Opinion: “The boom on the farm”
Economics columnist Robert Samuelson outlines the recent good times enjoyed by the U.S. farmer in a column in The Washington Post this week. American agriculture, he writes, is “capital-intensive, high-tech, efficient — and now immensely profitable.”
Acknowledging that the current boom could go bust, he nevertheless argues that the time is right to end direct subsidies to farmers:
American agriculture transcends the Midwest farm belt. It also includes fruit and vegetable producers, poultry operators and cattle ranchers. But most of these others, dairy farmers excepted, are largely unsubsidized. Meanwhile, subsidies going mostly to grain and cotton now average about $12 billion annually, reports the Agriculture Department.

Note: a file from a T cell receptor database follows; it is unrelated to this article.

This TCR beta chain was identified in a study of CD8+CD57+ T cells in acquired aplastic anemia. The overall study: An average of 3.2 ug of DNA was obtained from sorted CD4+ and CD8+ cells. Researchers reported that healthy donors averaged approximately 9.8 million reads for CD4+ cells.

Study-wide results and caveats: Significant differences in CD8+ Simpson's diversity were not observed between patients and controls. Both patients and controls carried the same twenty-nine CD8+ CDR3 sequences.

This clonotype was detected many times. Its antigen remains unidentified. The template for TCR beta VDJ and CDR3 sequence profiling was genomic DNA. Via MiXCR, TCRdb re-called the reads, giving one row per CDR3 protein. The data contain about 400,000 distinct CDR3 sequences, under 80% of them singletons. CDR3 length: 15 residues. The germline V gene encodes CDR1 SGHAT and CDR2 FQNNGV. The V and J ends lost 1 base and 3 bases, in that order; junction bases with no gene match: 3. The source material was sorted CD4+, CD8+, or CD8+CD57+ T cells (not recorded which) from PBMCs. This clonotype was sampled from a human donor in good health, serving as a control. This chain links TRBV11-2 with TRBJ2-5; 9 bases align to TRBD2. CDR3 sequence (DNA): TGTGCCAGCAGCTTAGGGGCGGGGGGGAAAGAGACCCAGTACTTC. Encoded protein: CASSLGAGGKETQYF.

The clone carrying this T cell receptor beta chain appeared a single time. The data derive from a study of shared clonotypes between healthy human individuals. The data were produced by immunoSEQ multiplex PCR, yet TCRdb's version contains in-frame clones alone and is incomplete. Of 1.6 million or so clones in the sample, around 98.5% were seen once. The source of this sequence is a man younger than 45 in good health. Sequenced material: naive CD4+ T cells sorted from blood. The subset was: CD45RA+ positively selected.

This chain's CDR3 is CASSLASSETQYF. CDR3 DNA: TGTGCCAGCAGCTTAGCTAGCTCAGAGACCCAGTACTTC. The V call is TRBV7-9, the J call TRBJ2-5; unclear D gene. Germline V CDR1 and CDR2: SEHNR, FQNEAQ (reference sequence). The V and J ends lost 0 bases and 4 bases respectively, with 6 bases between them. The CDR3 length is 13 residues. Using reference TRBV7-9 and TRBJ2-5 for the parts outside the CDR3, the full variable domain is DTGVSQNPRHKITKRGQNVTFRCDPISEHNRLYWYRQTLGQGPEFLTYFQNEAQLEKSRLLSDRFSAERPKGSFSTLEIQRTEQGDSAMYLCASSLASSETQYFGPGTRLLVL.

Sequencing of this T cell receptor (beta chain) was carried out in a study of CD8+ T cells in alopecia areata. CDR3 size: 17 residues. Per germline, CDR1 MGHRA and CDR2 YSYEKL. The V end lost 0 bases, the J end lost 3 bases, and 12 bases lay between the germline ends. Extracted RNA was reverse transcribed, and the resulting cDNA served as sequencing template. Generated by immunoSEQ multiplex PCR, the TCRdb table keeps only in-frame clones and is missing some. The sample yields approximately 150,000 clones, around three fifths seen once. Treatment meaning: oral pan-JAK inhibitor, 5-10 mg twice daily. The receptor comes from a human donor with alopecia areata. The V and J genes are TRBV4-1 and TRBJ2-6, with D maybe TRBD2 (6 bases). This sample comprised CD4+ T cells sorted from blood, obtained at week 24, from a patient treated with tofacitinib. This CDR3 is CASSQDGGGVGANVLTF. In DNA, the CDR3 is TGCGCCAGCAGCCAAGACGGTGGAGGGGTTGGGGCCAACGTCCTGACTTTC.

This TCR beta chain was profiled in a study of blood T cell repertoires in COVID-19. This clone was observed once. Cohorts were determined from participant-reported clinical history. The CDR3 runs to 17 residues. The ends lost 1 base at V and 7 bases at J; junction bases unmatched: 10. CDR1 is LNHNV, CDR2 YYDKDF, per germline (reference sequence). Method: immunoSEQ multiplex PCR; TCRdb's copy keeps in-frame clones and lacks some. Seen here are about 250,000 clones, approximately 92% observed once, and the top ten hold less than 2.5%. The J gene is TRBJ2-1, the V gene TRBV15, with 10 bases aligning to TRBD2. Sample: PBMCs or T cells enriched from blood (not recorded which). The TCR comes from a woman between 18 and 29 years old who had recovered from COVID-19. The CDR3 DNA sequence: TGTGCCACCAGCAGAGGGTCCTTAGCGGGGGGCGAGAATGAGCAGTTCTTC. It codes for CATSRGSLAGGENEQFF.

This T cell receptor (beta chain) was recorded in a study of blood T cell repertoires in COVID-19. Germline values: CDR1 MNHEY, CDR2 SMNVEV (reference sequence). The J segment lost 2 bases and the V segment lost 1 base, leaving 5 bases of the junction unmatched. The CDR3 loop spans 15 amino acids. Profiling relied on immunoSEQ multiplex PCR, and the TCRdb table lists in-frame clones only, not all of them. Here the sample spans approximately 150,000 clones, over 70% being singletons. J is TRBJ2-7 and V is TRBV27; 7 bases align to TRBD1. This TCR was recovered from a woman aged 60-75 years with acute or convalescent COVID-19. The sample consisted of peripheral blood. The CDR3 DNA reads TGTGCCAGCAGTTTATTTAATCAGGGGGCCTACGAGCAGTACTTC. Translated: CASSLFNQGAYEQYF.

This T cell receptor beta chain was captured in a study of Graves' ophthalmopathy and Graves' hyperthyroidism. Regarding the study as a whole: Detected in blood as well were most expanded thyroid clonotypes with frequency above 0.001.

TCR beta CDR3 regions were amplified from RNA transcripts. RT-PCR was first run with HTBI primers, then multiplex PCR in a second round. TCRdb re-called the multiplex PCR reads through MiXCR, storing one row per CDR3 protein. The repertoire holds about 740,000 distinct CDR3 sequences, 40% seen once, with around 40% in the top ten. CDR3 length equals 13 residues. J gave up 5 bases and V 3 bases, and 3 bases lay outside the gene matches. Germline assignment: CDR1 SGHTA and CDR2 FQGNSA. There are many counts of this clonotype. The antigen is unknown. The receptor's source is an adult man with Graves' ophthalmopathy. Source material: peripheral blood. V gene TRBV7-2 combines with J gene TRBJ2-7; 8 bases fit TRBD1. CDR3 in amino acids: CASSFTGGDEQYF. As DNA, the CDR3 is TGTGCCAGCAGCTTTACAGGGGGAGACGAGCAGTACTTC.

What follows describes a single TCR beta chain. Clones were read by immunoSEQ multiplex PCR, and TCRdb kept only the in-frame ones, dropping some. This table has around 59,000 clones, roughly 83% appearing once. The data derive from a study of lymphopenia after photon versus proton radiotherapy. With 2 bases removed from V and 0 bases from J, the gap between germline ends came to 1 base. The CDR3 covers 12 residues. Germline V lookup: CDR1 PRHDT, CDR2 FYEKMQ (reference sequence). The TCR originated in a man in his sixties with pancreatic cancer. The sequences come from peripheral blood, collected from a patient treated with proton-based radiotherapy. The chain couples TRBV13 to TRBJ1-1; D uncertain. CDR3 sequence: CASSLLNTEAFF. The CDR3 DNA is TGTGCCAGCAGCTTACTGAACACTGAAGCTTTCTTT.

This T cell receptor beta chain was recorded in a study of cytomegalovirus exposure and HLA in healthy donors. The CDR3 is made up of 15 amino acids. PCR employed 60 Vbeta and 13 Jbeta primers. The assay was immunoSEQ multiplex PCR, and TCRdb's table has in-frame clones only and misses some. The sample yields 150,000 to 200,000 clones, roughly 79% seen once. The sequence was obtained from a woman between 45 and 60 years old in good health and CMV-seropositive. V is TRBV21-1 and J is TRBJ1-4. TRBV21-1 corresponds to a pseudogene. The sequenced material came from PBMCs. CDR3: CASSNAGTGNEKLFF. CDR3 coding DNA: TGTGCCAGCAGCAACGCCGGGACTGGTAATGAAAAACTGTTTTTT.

Begun in the Great Depression, these subsidies could once be justified as cushioning farming’s enduring insecurities: bad weather, big shifts in supply and demand, crop infestations. But most industries now face comparable uncertainties from new technologies, global markets and erratic business cycles. Congress is writing a new farm bill and is struggling with how much to trim subsidies. But why should prosperous grain farmers and absentee owners receive special treatment and windfalls? The proper level of subsidies is simple: zero.